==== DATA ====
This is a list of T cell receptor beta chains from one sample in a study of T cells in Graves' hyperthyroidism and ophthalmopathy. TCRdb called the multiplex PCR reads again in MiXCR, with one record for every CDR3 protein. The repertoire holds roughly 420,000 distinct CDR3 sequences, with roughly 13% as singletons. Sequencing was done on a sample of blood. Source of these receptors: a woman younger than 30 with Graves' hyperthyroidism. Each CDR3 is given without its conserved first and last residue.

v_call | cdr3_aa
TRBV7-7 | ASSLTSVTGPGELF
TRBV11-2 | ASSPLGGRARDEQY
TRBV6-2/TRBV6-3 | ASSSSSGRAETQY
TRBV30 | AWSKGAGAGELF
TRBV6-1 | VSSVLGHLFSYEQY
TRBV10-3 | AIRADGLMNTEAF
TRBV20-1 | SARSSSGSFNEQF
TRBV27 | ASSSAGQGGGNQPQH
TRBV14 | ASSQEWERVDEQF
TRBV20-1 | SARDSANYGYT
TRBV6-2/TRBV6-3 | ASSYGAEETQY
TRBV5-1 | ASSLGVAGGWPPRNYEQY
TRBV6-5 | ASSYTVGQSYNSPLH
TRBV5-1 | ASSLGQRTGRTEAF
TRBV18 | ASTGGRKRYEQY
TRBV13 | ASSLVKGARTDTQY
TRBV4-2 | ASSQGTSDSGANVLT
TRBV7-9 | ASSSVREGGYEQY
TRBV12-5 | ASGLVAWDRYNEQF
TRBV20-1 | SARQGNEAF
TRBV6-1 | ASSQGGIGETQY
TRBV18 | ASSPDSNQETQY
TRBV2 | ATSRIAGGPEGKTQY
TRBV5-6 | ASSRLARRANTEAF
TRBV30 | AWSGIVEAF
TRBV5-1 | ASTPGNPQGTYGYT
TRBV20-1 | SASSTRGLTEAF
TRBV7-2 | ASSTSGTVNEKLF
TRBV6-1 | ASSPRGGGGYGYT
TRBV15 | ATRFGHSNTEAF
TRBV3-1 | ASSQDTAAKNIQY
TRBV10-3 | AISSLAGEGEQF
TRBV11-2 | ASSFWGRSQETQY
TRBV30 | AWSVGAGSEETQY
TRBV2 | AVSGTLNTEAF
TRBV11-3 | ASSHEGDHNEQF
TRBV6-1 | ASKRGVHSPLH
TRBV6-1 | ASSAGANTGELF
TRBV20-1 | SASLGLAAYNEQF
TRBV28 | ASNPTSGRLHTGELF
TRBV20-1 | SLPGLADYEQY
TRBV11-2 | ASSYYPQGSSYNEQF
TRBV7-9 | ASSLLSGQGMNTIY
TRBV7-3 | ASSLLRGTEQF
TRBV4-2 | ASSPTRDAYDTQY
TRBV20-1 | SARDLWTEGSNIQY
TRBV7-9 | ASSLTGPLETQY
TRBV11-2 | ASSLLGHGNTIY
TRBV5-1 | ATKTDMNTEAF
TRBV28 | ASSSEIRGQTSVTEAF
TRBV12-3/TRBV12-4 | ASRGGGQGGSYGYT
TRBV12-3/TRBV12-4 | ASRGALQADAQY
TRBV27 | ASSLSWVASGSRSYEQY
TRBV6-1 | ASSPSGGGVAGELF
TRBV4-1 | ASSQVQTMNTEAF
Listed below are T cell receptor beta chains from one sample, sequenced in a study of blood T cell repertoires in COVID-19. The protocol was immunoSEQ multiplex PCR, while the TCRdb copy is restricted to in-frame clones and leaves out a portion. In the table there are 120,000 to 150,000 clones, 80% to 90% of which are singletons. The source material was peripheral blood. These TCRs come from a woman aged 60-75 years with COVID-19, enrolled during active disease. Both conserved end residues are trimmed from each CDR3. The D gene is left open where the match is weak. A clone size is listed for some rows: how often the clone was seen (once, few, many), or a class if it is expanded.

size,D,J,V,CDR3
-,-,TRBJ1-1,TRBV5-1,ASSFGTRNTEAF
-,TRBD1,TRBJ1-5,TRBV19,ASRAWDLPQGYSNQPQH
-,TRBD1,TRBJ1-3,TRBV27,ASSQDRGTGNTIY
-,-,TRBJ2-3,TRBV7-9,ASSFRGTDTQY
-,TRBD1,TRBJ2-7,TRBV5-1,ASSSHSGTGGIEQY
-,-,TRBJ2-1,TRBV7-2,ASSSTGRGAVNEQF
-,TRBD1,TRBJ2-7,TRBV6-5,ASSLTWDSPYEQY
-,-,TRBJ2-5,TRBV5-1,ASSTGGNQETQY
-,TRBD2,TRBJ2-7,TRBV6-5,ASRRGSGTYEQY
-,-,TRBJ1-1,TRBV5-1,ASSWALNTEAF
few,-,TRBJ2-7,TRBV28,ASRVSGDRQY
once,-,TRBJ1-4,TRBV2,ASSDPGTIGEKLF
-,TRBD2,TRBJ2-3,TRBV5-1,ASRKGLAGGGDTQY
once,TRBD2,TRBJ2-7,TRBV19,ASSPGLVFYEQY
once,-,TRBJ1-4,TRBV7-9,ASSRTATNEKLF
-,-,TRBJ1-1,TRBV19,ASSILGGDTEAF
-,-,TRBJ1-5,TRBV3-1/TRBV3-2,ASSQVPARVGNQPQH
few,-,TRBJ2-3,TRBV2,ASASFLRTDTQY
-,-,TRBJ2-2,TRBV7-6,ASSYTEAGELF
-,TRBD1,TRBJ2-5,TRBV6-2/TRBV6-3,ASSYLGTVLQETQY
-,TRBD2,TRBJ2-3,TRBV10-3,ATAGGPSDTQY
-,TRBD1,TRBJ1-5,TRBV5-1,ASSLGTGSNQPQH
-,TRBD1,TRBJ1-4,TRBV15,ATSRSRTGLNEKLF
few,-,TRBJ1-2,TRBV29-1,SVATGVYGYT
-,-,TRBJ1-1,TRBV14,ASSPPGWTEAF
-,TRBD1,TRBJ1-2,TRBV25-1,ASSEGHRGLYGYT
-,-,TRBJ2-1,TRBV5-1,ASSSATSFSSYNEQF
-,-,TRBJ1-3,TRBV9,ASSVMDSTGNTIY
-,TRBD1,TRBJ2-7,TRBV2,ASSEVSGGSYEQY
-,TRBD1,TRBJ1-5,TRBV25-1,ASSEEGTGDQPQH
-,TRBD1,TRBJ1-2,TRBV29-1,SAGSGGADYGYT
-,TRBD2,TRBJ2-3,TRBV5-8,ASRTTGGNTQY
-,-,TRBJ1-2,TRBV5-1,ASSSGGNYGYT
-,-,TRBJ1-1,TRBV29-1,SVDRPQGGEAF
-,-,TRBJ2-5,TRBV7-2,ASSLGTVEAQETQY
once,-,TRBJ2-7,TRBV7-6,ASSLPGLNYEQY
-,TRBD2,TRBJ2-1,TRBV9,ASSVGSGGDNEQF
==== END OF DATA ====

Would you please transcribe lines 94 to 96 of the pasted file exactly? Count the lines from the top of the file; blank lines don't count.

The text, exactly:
-,-,TRBJ2-5,TRBV7-2,ASSLGTVEAQETQY
once,-,TRBJ2-7,TRBV7-6,ASSLPGLNYEQY
-,TRBD2,TRBJ2-1,TRBV9,ASSVGSGGDNEQF